4) Demon's Souls
It's a happy little coincidence that Demon's Souls' remake released this year on PS5, quite literally a year after my playthrough of the PS3 original via RPCS3. What else is there to say, that hasn't already been said? Although I have some issues with specific changes (or lack of changes) that Bluepoint opted to include in their remake, they've still delivered what can only be described as the glowing example of how to upgrade a game for the new generation. Demon's Souls is breathtaking on PS5, and easily the most beautiful game that I've ever played. The level of fidelity on display here is something else, and makes me incredibly excited to see exactly what else this generation will be able to deliver for us.
As for the gameplay, there's really not much new to discuss. Demon's Souls remains a classic on that front, although some Boss AI could've seen a tweak here and there - looking at you, Maneater. While it's a shame that we didn't receive the 6th Archstone restored or anything like that, there's never been a better time to revisit Boletaria or to experience it for the first time if you never got the chance originally. If you can find a PS5, at least!
3) Nioh 2
I'd forgotten just how much I enjoyed Nioh. Back when the first game released in 2017, I went through with the effort to grab the Platinum trophy for it and everything - but somehow I just packed it away in the back of my mind that I really, really liked Nioh. I didn't originally plan on picking up Nioh 2, but around launch, I figured that the game was likely going to be lost within the crowd - wedged between Animal Crossing, Doom Eternal, and Final Fantasy VII Remake. The least I could do was pick it up to show some support for a series I had a soft spot for.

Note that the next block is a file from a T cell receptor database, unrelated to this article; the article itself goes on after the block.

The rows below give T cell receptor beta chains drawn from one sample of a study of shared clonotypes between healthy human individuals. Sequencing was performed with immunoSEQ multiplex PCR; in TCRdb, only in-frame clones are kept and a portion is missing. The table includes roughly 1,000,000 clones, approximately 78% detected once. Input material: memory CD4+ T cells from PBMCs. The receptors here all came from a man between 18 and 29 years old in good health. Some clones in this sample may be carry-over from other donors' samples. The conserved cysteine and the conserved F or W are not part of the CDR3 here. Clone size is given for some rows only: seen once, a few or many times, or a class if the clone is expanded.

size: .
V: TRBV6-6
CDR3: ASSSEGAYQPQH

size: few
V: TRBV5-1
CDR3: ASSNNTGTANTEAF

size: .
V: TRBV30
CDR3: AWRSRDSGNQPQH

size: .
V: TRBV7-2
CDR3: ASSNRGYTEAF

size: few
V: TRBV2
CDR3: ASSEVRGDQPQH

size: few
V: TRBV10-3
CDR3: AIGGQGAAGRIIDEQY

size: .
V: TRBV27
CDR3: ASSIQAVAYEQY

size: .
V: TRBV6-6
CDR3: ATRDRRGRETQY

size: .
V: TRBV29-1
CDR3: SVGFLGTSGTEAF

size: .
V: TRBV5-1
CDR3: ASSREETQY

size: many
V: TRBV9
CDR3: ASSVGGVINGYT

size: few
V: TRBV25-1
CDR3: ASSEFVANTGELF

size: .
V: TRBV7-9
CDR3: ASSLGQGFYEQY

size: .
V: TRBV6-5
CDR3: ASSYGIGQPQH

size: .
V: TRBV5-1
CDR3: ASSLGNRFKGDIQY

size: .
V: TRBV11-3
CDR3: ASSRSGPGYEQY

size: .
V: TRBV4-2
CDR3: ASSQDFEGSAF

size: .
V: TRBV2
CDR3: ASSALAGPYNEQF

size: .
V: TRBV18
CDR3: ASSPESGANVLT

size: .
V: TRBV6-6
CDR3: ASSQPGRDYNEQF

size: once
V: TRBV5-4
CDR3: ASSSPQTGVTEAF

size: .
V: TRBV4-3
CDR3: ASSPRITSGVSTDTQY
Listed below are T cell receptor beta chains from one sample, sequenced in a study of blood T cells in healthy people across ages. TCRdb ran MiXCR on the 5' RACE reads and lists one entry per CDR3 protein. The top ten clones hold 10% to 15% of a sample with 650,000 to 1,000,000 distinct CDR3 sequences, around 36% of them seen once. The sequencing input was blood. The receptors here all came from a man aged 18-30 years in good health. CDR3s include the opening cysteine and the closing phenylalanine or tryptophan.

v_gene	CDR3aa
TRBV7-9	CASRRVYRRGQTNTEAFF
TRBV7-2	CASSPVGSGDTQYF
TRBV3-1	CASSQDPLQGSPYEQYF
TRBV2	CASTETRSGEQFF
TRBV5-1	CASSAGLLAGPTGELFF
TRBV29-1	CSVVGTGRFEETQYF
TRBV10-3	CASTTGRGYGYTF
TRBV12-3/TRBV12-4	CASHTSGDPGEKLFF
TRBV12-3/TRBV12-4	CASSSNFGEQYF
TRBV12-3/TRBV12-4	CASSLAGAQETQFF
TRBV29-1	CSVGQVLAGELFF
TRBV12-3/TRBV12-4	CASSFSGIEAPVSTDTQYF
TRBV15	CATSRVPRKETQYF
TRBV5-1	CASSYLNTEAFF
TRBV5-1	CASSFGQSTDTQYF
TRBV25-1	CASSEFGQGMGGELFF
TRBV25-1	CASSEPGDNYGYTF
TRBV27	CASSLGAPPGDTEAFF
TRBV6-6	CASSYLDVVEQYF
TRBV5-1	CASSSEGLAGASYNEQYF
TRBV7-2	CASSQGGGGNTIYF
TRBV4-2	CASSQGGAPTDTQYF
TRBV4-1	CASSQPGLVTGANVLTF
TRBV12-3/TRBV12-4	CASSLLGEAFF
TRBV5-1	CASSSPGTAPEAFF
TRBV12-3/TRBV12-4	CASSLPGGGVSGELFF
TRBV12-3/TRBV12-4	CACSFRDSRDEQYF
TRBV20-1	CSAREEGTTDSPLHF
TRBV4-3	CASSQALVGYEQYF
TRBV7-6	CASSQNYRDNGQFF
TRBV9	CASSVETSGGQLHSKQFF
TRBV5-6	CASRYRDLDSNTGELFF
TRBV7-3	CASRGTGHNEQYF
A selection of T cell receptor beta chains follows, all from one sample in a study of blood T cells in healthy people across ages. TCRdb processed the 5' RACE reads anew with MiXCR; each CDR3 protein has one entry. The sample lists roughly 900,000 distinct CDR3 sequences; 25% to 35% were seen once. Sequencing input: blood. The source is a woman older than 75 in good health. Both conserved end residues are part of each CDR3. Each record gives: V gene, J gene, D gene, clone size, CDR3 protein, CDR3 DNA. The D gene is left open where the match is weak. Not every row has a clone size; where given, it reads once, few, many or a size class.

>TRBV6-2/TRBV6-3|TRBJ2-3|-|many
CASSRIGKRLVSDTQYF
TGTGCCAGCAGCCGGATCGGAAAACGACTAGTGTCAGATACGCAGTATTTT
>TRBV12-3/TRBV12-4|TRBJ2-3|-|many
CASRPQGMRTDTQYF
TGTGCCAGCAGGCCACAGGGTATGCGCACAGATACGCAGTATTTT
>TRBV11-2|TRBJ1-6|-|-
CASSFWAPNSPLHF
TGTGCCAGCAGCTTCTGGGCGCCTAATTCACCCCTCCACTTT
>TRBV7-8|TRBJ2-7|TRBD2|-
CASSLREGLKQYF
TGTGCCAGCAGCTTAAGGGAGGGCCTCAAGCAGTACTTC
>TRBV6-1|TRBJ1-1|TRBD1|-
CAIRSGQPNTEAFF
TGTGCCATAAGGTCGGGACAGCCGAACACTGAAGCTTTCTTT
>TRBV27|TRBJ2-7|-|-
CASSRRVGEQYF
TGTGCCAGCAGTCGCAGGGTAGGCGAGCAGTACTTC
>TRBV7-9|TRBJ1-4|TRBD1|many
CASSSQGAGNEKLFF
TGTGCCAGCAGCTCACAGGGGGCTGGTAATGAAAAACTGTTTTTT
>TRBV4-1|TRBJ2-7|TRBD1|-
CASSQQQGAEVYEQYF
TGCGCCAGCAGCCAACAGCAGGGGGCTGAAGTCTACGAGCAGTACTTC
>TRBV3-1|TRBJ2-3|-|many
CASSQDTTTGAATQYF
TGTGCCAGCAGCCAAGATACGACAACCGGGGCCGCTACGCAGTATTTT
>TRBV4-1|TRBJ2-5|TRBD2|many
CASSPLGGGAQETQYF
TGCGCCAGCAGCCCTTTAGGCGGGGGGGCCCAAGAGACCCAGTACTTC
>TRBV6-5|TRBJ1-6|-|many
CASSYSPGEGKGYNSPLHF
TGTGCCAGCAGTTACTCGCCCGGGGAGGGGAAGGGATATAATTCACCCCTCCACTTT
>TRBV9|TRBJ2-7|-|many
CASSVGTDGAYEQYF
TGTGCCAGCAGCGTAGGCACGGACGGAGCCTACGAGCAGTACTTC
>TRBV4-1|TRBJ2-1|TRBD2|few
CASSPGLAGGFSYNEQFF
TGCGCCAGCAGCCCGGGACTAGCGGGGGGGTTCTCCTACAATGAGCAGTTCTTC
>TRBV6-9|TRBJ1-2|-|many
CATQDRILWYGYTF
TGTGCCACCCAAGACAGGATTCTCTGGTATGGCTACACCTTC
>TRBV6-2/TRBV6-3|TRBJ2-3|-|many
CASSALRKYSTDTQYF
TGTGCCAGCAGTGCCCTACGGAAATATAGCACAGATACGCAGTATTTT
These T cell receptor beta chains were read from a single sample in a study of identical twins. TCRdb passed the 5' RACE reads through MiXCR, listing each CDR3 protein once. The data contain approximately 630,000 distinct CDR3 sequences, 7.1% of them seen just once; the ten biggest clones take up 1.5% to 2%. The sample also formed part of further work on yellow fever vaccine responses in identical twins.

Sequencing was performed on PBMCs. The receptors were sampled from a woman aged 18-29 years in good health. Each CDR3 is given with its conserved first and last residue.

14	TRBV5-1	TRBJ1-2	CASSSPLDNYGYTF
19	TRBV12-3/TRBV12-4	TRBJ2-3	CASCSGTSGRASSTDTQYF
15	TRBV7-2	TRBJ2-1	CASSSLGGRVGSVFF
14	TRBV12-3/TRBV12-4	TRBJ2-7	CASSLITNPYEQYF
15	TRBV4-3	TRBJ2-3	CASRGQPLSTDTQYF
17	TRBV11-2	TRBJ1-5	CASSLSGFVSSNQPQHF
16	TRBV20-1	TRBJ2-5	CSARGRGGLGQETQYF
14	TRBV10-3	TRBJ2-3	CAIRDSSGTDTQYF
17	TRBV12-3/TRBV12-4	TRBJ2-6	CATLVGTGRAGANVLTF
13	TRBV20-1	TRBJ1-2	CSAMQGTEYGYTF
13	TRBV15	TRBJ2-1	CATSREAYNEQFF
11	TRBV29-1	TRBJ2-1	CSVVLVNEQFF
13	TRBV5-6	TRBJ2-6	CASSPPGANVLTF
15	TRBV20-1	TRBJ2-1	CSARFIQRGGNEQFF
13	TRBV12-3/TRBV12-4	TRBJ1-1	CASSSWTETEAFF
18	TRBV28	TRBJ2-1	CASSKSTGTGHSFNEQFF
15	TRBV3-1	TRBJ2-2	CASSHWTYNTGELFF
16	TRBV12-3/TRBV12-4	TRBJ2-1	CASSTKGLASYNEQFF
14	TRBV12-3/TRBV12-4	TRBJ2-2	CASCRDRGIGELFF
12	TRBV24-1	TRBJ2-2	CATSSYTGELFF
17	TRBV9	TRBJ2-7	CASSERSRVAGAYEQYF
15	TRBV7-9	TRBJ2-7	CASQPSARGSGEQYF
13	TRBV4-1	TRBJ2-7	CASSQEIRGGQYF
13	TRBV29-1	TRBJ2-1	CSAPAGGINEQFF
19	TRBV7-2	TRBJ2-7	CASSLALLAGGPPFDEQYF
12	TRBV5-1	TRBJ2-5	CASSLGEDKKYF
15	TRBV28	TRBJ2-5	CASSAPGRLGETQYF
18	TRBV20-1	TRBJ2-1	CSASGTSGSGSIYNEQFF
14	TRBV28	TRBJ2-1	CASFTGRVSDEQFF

When I got to actually playing Nioh 2, I was surprised with just how the rather incremental changes that the game made to the formula resonated with me. Don't get me wrong - the improvements to enemy variety alone were probably enough to make the game worth it, but the inclusion of the new Yokai Realm and Yokai Abilities added depth to the combat that I wasn't really expecting. Combine that with what I'd say were much-improved boss battles, more engrossing level design, and an easier to follow and more personal story - Nioh 2 wasn't exactly the sequel I expected, but it's hard to argue that I wasn't happy with the result.
Nioh 2 is a great reminder that not every video game sequel needs to re-invent the wheel, sometimes all you need are a few small changes and improvements to make one worthwhile. Here's hoping more people get to experience the game with the upcoming PC and PS5 release in 2021!
2) 13 Sentinels: Aegis Rim